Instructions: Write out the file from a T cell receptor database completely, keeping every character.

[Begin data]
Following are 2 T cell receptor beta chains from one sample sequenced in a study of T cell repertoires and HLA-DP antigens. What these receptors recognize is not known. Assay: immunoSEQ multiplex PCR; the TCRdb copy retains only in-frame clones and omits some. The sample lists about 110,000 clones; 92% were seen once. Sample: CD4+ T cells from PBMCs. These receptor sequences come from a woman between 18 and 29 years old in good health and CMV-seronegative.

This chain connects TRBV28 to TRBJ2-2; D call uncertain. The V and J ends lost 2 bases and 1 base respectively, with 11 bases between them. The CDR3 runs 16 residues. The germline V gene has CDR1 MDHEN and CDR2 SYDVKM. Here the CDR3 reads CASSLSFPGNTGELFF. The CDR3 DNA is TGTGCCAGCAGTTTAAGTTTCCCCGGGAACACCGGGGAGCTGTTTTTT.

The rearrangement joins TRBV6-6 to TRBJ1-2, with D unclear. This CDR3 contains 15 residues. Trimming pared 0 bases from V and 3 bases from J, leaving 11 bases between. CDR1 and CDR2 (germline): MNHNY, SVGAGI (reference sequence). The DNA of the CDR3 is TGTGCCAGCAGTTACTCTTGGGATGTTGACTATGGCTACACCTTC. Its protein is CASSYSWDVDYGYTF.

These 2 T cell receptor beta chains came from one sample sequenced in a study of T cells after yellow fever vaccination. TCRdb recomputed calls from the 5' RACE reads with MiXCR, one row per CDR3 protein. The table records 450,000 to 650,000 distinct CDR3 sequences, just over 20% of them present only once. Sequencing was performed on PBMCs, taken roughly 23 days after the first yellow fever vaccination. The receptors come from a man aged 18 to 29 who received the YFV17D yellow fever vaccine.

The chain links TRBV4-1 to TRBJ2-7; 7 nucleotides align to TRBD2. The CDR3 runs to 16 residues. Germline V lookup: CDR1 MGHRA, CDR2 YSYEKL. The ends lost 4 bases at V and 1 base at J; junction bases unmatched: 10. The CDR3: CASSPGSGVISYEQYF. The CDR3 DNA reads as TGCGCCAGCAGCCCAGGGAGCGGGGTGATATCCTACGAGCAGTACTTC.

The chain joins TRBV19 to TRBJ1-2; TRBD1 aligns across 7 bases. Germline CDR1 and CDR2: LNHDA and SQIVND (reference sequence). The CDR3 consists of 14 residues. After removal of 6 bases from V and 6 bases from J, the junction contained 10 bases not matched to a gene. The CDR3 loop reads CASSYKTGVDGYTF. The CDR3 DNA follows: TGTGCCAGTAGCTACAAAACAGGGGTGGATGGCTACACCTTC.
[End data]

Following are 2 T cell receptor beta chains from one sample sequenced in a study of T cell repertoires and HLA-DP antigens. What these receptors recognize is not known. Assay: immunoSEQ multiplex PCR; the TCRdb copy retains only in-frame clones and omits some. The sample lists about 110,000 clones; 92% were seen once. Sample: CD4+ T cells from PBMCs. These receptor sequences come from a woman between 18 and 29 years old in good health and CMV-seronegative.

This chain connects TRBV28 to TRBJ2-2; D call uncertain. The V and J ends lost 2 bases and 1 base respectively, with 11 bases between them. The CDR3 runs 16 residues. The germline V gene has CDR1 MDHEN and CDR2 SYDVKM. Here the CDR3 reads CASSLSFPGNTGELFF. The CDR3 DNA is TGTGCCAGCAGTTTAAGTTTCCCCGGGAACACCGGGGAGCTGTTTTTT.

The rearrangement joins TRBV6-6 to TRBJ1-2, with D unclear. This CDR3 contains 15 residues. Trimming pared 0 bases from V and 3 bases from J, leaving 11 bases between. CDR1 and CDR2 (germline): MNHNY, SVGAGI (reference sequence). The DNA of the CDR3 is TGTGCCAGCAGTTACTCTTGGGATGTTGACTATGGCTACACCTTC. Its protein is CASSYSWDVDYGYTF.

These 2 T cell receptor beta chains came from one sample sequenced in a study of T cells after yellow fever vaccination. TCRdb recomputed calls from the 5' RACE reads with MiXCR, one row per CDR3 protein. The table records 450,000 to 650,000 distinct CDR3 sequences, just over 20% of them present only once. Sequencing was performed on PBMCs, taken roughly 23 days after the first yellow fever vaccination. The receptors come from a man aged 18 to 29 who received the YFV17D yellow fever vaccine.

The chain links TRBV4-1 to TRBJ2-7; 7 nucleotides align to TRBD2. The CDR3 runs to 16 residues. Germline V lookup: CDR1 MGHRA, CDR2 YSYEKL. The ends lost 4 bases at V and 1 base at J; junction bases unmatched: 10. The CDR3: CASSPGSGVISYEQYF. The CDR3 DNA reads as TGCGCCAGCAGCCCAGGGAGCGGGGTGATATCCTACGAGCAGTACTTC.

The chain joins TRBV19 to TRBJ1-2; TRBD1 aligns across 7 bases. Germline CDR1 and CDR2: LNHDA and SQIVND (reference sequence). The CDR3 consists of 14 residues. After removal of 6 bases from V and 6 bases from J, the junction contained 10 bases not matched to a gene. The CDR3 loop reads CASSYKTGVDGYTF. The CDR3 DNA follows: TGTGCCAGTAGCTACAAAACAGGGGTGGATGGCTACACCTTC.